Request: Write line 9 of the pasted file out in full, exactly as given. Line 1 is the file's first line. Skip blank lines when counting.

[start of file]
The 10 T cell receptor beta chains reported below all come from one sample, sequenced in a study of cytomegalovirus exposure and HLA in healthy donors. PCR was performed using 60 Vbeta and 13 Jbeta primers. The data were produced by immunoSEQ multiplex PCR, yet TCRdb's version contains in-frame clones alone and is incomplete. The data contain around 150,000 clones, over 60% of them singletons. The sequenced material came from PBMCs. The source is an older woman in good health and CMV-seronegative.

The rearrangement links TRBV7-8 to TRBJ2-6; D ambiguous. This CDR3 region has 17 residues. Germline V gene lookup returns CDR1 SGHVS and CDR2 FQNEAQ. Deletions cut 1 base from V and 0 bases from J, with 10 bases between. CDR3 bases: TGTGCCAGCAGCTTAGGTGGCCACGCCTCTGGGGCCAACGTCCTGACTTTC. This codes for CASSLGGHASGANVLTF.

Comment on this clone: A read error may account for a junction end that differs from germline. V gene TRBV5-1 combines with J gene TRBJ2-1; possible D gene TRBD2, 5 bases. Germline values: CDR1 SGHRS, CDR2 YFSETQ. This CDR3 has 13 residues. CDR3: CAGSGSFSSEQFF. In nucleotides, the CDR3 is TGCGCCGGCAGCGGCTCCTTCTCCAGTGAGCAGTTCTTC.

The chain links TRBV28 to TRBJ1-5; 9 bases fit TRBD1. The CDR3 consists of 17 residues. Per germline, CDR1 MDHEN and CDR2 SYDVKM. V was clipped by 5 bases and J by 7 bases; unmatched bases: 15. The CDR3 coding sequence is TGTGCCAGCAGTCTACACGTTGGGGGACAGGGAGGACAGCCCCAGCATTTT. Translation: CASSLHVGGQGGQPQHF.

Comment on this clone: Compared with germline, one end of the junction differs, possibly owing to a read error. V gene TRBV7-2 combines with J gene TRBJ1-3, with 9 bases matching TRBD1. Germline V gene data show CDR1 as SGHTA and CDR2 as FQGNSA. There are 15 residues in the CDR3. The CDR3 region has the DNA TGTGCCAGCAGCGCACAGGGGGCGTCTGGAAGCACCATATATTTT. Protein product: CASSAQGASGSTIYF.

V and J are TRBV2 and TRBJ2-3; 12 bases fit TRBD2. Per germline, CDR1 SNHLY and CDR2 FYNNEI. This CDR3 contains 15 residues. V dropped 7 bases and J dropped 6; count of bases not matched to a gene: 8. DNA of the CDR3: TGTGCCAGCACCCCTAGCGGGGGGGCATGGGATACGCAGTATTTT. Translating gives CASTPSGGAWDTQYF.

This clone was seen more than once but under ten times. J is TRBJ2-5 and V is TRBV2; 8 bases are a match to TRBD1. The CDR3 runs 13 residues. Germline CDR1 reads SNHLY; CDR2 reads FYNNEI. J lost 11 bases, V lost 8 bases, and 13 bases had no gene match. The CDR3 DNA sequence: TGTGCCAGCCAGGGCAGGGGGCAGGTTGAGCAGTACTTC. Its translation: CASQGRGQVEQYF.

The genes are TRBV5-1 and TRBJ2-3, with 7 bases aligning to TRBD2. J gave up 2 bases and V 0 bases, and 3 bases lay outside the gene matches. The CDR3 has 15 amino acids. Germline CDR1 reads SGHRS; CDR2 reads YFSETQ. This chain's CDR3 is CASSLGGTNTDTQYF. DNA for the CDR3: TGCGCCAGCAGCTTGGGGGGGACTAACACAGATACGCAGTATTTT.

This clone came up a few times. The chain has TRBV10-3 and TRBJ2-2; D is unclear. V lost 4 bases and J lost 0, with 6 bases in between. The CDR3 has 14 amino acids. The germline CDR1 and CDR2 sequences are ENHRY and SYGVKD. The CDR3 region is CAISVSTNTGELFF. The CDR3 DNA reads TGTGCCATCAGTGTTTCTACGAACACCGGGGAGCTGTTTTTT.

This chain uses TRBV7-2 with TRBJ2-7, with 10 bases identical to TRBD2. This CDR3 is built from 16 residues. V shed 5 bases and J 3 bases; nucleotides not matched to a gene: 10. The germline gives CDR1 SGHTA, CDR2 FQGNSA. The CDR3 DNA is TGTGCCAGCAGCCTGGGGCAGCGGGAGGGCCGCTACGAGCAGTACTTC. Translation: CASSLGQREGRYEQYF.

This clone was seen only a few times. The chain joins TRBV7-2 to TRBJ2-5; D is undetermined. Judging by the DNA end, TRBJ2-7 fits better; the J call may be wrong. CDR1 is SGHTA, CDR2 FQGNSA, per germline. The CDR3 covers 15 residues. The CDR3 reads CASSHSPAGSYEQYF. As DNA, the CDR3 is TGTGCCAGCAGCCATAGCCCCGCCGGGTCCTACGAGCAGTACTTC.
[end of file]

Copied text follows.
This clone came up a few times. The chain has TRBV10-3 and TRBJ2-2; D is unclear. V lost 4 bases and J lost 0, with 6 bases in between. The CDR3 has 14 amino acids. The germline CDR1 and CDR2 sequences are ENHRY and SYGVKD. The CDR3 region is CAISVSTNTGELFF. The CDR3 DNA reads TGTGCCATCAGTGTTTCTACGAACACCGGGGAGCTGTTTTTT.